Ten crisis management tips
- Published: Tuesday, 12 May 2015 08:52
An unexpected crisis can ruin a hard-won reputation, decimate your bottom line, and put the future of your company in jeopardy. Having a strategic plan in place in case the worst happens is vital insurance for any company , according to Jane Kroese, PR director at KISS PR.
“Some managers are reluctant to undertake crisis planning: crisis is by its nature unpredictable, making it difficult to know where to start. Acknowledging that you could face an emergency is uncomfortable, and it’s not always clear where crisis planning should fit amongst your day to day tasks,” explains Jane.
“There are far too many companies that are not adequately prepared for a crisis. But crossing your fingers and hoping it won’t happen to you isn’t good enough. Even if you’re committed to the highest standards and always implement best practice, a crisis could come from an unexpected place: the actions of a member of staff, a sector-wide emergency or a problem with a supplier or distributor could impact your business too.”
“A crisis can be an opportunity. When we produce crisis strategies, we aim for the company’s reputation to be equal to the status it had before the crisis - if not better. With a strong plan you can not only avoid damage, but come out ahead. No one can control a crisis, but they are most open to positive influence through strong communications in their earliest stages. Having a good plan in place allows you to react quickly and appropriately.”
Here are KISS PR’s ten tips for crisis management:
1. Have a strong communications plan. This will help maintain good relationships with all your stakeholder groups. These relationships are tested in a crisis, and these are the people you may need to call on for their support. Remember your stakeholders aren’t just your customers: they include your staff, neighbours and journalists.
2. Scan for potential risks and issues. If you have good communication with your stakeholders you can spot an issue when it emerges, and intervene before you have a crisis on your hands. Good issues scanning depends on monitoring developments in your sector, legislative changes, media attitudes and the behaviour of your competitors, and being responsive to your customers’ needs.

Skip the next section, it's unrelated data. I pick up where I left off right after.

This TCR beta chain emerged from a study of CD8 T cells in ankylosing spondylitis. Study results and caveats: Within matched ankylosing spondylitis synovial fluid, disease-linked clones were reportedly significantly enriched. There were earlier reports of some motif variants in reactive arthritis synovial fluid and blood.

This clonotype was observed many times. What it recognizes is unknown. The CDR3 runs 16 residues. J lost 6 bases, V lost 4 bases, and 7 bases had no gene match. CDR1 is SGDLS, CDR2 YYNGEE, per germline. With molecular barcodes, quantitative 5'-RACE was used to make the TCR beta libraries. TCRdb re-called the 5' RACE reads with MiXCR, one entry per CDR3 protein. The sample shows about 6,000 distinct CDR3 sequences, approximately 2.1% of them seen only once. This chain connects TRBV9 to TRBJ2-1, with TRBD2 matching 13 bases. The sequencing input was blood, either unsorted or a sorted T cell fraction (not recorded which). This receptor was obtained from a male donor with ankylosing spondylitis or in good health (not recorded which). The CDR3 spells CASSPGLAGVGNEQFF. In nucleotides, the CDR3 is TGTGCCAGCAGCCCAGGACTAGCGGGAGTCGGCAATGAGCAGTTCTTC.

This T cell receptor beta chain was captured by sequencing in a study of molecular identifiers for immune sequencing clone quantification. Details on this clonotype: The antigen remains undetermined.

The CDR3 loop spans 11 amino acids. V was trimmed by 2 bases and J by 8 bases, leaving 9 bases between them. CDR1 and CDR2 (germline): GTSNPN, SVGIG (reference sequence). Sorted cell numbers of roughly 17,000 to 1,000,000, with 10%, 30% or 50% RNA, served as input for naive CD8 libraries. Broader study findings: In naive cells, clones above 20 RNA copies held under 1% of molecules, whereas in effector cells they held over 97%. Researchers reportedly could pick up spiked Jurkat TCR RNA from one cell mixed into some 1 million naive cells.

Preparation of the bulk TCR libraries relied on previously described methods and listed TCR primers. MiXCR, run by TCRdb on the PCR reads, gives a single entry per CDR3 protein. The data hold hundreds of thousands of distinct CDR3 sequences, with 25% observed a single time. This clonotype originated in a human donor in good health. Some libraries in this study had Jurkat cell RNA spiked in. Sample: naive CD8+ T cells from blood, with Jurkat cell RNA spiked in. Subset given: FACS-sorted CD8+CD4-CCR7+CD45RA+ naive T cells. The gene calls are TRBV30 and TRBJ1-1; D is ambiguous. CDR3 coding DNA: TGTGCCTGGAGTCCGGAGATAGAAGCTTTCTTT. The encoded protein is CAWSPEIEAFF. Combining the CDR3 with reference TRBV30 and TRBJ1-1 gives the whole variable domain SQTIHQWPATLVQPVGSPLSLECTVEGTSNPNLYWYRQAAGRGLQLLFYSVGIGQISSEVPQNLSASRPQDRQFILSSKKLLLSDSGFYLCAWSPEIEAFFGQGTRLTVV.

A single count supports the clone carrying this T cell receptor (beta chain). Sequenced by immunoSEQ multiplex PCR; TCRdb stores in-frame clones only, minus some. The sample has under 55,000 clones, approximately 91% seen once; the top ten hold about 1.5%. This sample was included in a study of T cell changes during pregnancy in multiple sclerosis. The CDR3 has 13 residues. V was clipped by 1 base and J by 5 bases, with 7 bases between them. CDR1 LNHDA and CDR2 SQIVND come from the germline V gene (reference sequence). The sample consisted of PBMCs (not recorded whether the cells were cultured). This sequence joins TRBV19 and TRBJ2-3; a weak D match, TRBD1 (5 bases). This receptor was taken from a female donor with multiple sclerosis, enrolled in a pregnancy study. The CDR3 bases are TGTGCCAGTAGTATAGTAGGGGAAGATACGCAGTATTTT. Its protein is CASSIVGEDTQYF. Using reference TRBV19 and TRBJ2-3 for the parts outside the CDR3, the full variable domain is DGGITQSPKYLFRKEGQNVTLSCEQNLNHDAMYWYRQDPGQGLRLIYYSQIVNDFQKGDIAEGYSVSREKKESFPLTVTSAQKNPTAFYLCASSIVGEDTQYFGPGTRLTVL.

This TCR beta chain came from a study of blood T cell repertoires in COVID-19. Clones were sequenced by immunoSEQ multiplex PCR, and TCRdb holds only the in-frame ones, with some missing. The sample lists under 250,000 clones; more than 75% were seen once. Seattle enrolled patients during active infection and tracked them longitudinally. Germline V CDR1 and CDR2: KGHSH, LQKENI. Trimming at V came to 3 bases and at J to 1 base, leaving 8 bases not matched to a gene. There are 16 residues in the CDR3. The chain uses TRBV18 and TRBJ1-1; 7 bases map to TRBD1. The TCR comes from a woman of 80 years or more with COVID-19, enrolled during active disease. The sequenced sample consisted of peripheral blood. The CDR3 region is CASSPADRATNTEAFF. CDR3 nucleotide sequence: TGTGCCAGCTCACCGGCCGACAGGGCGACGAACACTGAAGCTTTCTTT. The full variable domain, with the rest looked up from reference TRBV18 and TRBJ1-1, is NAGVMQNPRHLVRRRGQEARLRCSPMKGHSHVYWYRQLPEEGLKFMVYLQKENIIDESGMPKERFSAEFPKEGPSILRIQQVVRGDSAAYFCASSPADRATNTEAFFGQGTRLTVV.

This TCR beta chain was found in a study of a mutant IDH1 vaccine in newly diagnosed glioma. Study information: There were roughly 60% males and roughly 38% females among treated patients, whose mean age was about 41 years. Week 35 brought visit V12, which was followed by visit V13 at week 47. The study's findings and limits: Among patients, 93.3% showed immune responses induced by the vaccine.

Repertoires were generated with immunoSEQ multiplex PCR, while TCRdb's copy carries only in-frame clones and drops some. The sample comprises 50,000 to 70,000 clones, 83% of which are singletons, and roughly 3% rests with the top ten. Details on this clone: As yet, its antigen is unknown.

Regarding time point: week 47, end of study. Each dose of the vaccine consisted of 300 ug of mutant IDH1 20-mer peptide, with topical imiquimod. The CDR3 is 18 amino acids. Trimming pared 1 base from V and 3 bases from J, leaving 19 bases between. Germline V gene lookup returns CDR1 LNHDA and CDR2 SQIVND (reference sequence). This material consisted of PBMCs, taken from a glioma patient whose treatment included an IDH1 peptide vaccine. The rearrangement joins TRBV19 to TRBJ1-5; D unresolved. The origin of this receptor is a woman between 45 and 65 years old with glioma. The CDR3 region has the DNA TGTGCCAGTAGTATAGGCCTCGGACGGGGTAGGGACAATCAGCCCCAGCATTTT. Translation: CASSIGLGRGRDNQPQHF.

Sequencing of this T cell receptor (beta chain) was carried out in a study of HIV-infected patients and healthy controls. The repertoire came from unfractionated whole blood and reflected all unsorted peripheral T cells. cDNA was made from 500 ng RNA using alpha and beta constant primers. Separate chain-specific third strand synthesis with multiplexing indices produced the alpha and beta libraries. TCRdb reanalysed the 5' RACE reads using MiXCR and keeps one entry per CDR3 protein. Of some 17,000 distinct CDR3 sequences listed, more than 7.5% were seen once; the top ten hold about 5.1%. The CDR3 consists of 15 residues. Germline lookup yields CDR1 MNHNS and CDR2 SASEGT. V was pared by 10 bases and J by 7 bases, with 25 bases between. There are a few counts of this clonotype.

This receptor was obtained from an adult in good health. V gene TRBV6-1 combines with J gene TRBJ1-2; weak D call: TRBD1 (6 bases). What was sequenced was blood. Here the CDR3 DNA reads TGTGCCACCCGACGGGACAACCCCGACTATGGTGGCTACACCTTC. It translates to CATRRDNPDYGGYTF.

3. Identify your key spokespeople. Ensure that all key spokespeople have been trained in handling crises and dealing with the media. Your spokespeople should be members of senior management who can keep calm under pressure and will be comfortable speaking to journalists at short notice.
4. Have a well co-ordinated crisis team. During a crisis all communications should be co-ordinated by the crisis team: advise your staff to direct external enquiries to them, and not to speak to the media on their own initiative! Appoint alternates for your team, in case someone is off that day or you have a long crisis and need to rotate your personnel. Remember it’s too late to learn the skills you need during the crisis – don’t wait until you have an emergency on your hands.
5. Have your crisis communications plan ready. Each crisis is different, but you can have your media lists, fact sheets and even holding statements prepared in advance. This will give journalists something to work from while you investigate the crisis and ascertain the facts. You want to be in as much control as possible from the start, and a pre-prepared media pack will help. Don’t forget to store copies of all your crisis materials off site in case there’s an emergency at your premises.
6. Regularly update your stakeholders and media throughout the crisis. Be proactive in approaching your media contacts and providing them with information: you want to be seen as the authoritative source of information on the crisis, and you don’t want the public getting their information from other - potentially prejudiced sources.
7. It’s OK to admit you don’t have all the answers yet. Tell people what you’re doing to investigate the crisis and when you expect to have the information they need. Don’t say anything you’re not certain of, or make promises you won’t be able to keep.
8. Act quickly to address any information you know to be wrong. Swift and direct clarification rectifies the situation. It’s important to keep on top of what’s being said about you during a crisis.
9. Online speculation means your crisis activity now needs to be 24/7. The internet is the first place your stakeholders will go when they’re looking for information on the crisis, and they will expect to be able to contact you directly on your social media channels. Resource will need to be directed to responding quickly, accurately and reassuringly to points made and questions asked across all your streams.
10. You need to give thought to how you will rebuild your reputation after a crisis. What would a crisis ‘win’ look like for your company? After the crisis has passed and your investigation has concluded it might become clear your company wasn’t at fault, and it’s to your advantage to communicate this effectively. Ask what you can learn from the crisis to re-position your company.